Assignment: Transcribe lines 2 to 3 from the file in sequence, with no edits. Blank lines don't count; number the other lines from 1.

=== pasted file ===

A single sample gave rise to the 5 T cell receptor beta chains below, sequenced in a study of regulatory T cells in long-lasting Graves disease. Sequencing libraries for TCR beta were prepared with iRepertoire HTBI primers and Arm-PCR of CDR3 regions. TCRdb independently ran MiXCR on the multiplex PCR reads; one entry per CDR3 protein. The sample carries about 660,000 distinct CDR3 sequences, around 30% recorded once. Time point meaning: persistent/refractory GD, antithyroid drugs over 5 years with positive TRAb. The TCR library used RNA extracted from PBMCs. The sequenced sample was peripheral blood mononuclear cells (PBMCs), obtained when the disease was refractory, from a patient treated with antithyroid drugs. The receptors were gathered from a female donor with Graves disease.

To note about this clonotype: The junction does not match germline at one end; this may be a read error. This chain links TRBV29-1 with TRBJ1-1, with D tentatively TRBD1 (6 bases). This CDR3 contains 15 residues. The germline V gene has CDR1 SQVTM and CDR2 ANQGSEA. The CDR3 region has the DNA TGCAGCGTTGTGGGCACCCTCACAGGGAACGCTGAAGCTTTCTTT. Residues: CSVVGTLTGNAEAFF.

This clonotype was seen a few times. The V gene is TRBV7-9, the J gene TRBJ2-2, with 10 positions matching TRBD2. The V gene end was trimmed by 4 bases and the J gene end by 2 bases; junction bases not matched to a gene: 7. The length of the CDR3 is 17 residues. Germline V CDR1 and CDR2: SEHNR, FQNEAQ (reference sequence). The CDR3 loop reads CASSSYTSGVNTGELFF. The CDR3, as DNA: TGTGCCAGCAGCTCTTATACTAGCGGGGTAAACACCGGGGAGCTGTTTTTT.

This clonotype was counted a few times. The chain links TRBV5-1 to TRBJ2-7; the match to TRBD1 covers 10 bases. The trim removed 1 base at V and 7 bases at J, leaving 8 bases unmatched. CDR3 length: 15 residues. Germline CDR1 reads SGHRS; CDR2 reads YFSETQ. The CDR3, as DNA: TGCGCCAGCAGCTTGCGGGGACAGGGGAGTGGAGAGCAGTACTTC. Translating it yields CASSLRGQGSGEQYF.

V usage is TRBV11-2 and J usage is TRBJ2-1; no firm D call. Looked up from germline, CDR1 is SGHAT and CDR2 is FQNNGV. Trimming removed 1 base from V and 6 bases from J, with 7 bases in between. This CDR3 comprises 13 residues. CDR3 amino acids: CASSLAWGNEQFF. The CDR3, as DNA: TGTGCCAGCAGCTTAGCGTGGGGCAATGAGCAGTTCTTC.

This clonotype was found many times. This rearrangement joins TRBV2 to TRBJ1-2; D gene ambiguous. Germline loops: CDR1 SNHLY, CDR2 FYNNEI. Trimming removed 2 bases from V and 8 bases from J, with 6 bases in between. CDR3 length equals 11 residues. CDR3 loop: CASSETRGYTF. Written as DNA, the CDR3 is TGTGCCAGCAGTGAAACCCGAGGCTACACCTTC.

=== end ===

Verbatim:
To note about this clonotype: The junction does not match germline at one end; this may be a read error. This chain links TRBV29-1 with TRBJ1-1, with D tentatively TRBD1 (6 bases). This CDR3 contains 15 residues. The germline V gene has CDR1 SQVTM and CDR2 ANQGSEA. The CDR3 region has the DNA TGCAGCGTTGTGGGCACCCTCACAGGGAACGCTGAAGCTTTCTTT. Residues: CSVVGTLTGNAEAFF.

This clonotype was seen a few times. The V gene is TRBV7-9, the J gene TRBJ2-2, with 10 positions matching TRBD2. The V gene end was trimmed by 4 bases and the J gene end by 2 bases; junction bases not matched to a gene: 7. The length of the CDR3 is 17 residues. Germline V CDR1 and CDR2: SEHNR, FQNEAQ (reference sequence). The CDR3 loop reads CASSSYTSGVNTGELFF. The CDR3, as DNA: TGTGCCAGCAGCTCTTATACTAGCGGGGTAAACACCGGGGAGCTGTTTTTT.